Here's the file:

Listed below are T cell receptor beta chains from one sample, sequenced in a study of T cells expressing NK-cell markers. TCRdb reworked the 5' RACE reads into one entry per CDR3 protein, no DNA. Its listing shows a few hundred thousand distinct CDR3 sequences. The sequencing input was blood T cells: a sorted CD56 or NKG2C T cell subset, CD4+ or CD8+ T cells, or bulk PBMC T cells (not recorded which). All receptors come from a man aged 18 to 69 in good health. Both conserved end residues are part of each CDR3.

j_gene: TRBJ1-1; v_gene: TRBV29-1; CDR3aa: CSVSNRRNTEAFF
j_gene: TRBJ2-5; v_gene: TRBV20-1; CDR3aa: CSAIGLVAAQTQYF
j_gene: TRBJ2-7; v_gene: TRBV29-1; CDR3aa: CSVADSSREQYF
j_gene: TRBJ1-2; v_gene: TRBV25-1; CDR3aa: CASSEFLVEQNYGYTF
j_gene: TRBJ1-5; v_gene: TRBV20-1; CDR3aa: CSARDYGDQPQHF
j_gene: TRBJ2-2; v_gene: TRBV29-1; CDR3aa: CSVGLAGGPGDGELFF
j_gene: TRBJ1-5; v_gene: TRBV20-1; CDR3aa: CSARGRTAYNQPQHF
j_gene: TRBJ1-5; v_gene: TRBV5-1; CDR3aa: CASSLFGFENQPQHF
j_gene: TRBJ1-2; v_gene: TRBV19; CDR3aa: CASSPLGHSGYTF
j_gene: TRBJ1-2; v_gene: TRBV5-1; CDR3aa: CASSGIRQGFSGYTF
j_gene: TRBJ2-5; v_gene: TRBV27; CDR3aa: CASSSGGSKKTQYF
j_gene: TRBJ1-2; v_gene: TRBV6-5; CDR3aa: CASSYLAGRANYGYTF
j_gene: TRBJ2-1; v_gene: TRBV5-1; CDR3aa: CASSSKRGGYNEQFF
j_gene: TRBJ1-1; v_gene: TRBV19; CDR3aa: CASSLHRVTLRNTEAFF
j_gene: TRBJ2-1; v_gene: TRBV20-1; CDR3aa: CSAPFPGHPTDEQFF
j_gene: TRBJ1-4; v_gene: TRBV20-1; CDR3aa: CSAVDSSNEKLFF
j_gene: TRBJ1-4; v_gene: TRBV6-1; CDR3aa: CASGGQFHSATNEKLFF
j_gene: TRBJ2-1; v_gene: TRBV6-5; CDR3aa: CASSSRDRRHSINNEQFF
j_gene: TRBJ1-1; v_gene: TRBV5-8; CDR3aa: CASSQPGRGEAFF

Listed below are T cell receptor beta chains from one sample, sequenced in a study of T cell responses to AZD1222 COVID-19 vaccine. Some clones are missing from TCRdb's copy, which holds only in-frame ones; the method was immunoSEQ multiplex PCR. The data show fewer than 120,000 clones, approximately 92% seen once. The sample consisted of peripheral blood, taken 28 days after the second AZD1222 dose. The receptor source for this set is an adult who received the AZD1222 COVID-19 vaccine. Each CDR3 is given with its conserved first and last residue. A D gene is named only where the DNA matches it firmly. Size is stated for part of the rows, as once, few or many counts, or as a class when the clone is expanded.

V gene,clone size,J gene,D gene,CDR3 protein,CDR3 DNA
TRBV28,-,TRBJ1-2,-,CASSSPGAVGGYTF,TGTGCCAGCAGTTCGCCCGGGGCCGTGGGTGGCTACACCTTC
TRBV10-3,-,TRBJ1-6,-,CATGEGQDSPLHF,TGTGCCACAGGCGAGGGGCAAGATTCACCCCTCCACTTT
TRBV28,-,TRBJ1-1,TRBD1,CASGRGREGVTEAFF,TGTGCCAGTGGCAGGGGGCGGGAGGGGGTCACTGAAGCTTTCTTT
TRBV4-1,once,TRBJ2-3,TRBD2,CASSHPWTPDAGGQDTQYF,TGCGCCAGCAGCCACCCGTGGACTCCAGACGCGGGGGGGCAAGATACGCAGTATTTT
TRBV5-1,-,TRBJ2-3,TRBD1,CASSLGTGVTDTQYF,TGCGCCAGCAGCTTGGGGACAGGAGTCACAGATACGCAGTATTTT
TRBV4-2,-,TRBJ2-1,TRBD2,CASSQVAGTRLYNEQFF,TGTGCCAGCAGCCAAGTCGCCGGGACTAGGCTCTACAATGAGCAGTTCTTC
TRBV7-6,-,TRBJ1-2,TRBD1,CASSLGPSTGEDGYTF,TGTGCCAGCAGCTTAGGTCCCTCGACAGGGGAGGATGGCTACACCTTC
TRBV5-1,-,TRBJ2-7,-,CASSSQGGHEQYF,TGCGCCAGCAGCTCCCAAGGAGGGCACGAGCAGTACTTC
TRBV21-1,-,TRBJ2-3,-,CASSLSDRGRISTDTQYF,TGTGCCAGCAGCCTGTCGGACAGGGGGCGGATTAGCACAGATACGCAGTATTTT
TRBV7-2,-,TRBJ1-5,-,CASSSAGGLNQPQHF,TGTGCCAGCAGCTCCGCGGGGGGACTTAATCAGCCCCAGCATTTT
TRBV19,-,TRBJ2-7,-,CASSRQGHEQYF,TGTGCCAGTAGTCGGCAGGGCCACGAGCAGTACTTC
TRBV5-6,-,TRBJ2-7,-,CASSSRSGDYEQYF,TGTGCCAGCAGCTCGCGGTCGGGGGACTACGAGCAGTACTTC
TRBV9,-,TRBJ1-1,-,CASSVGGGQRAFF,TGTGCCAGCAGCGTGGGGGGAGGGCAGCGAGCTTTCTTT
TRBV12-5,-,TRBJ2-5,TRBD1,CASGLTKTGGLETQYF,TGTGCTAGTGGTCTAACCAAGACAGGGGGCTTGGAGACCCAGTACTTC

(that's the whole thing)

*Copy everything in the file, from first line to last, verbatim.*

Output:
Listed below are T cell receptor beta chains from one sample, sequenced in a study of T cells expressing NK-cell markers. TCRdb reworked the 5' RACE reads into one entry per CDR3 protein, no DNA. Its listing shows a few hundred thousand distinct CDR3 sequences. The sequencing input was blood T cells: a sorted CD56 or NKG2C T cell subset, CD4+ or CD8+ T cells, or bulk PBMC T cells (not recorded which). All receptors come from a man aged 18 to 69 in good health. Both conserved end residues are part of each CDR3.

j_gene: TRBJ1-1; v_gene: TRBV29-1; CDR3aa: CSVSNRRNTEAFF
j_gene: TRBJ2-5; v_gene: TRBV20-1; CDR3aa: CSAIGLVAAQTQYF
j_gene: TRBJ2-7; v_gene: TRBV29-1; CDR3aa: CSVADSSREQYF
j_gene: TRBJ1-2; v_gene: TRBV25-1; CDR3aa: CASSEFLVEQNYGYTF
j_gene: TRBJ1-5; v_gene: TRBV20-1; CDR3aa: CSARDYGDQPQHF
j_gene: TRBJ2-2; v_gene: TRBV29-1; CDR3aa: CSVGLAGGPGDGELFF
j_gene: TRBJ1-5; v_gene: TRBV20-1; CDR3aa: CSARGRTAYNQPQHF
j_gene: TRBJ1-5; v_gene: TRBV5-1; CDR3aa: CASSLFGFENQPQHF
j_gene: TRBJ1-2; v_gene: TRBV19; CDR3aa: CASSPLGHSGYTF
j_gene: TRBJ1-2; v_gene: TRBV5-1; CDR3aa: CASSGIRQGFSGYTF
j_gene: TRBJ2-5; v_gene: TRBV27; CDR3aa: CASSSGGSKKTQYF
j_gene: TRBJ1-2; v_gene: TRBV6-5; CDR3aa: CASSYLAGRANYGYTF
j_gene: TRBJ2-1; v_gene: TRBV5-1; CDR3aa: CASSSKRGGYNEQFF
j_gene: TRBJ1-1; v_gene: TRBV19; CDR3aa: CASSLHRVTLRNTEAFF
j_gene: TRBJ2-1; v_gene: TRBV20-1; CDR3aa: CSAPFPGHPTDEQFF
j_gene: TRBJ1-4; v_gene: TRBV20-1; CDR3aa: CSAVDSSNEKLFF
j_gene: TRBJ1-4; v_gene: TRBV6-1; CDR3aa: CASGGQFHSATNEKLFF
j_gene: TRBJ2-1; v_gene: TRBV6-5; CDR3aa: CASSSRDRRHSINNEQFF
j_gene: TRBJ1-1; v_gene: TRBV5-8; CDR3aa: CASSQPGRGEAFF

Listed below are T cell receptor beta chains from one sample, sequenced in a study of T cell responses to AZD1222 COVID-19 vaccine. Some clones are missing from TCRdb's copy, which holds only in-frame ones; the method was immunoSEQ multiplex PCR. The data show fewer than 120,000 clones, approximately 92% seen once. The sample consisted of peripheral blood, taken 28 days after the second AZD1222 dose. The receptor source for this set is an adult who received the AZD1222 COVID-19 vaccine. Each CDR3 is given with its conserved first and last residue. A D gene is named only where the DNA matches it firmly. Size is stated for part of the rows, as once, few or many counts, or as a class when the clone is expanded.

V gene,clone size,J gene,D gene,CDR3 protein,CDR3 DNA
TRBV28,-,TRBJ1-2,-,CASSSPGAVGGYTF,TGTGCCAGCAGTTCGCCCGGGGCCGTGGGTGGCTACACCTTC
TRBV10-3,-,TRBJ1-6,-,CATGEGQDSPLHF,TGTGCCACAGGCGAGGGGCAAGATTCACCCCTCCACTTT
TRBV28,-,TRBJ1-1,TRBD1,CASGRGREGVTEAFF,TGTGCCAGTGGCAGGGGGCGGGAGGGGGTCACTGAAGCTTTCTTT
TRBV4-1,once,TRBJ2-3,TRBD2,CASSHPWTPDAGGQDTQYF,TGCGCCAGCAGCCACCCGTGGACTCCAGACGCGGGGGGGCAAGATACGCAGTATTTT
TRBV5-1,-,TRBJ2-3,TRBD1,CASSLGTGVTDTQYF,TGCGCCAGCAGCTTGGGGACAGGAGTCACAGATACGCAGTATTTT
TRBV4-2,-,TRBJ2-1,TRBD2,CASSQVAGTRLYNEQFF,TGTGCCAGCAGCCAAGTCGCCGGGACTAGGCTCTACAATGAGCAGTTCTTC
TRBV7-6,-,TRBJ1-2,TRBD1,CASSLGPSTGEDGYTF,TGTGCCAGCAGCTTAGGTCCCTCGACAGGGGAGGATGGCTACACCTTC
TRBV5-1,-,TRBJ2-7,-,CASSSQGGHEQYF,TGCGCCAGCAGCTCCCAAGGAGGGCACGAGCAGTACTTC
TRBV21-1,-,TRBJ2-3,-,CASSLSDRGRISTDTQYF,TGTGCCAGCAGCCTGTCGGACAGGGGGCGGATTAGCACAGATACGCAGTATTTT
TRBV7-2,-,TRBJ1-5,-,CASSSAGGLNQPQHF,TGTGCCAGCAGCTCCGCGGGGGGACTTAATCAGCCCCAGCATTTT
TRBV19,-,TRBJ2-7,-,CASSRQGHEQYF,TGTGCCAGTAGTCGGCAGGGCCACGAGCAGTACTTC
TRBV5-6,-,TRBJ2-7,-,CASSSRSGDYEQYF,TGTGCCAGCAGCTCGCGGTCGGGGGACTACGAGCAGTACTTC
TRBV9,-,TRBJ1-1,-,CASSVGGGQRAFF,TGTGCCAGCAGCGTGGGGGGAGGGCAGCGAGCTTTCTTT
TRBV12-5,-,TRBJ2-5,TRBD1,CASGLTKTGGLETQYF,TGTGCTAGTGGTCTAACCAAGACAGGGGGCTTGGAGACCCAGTACTTC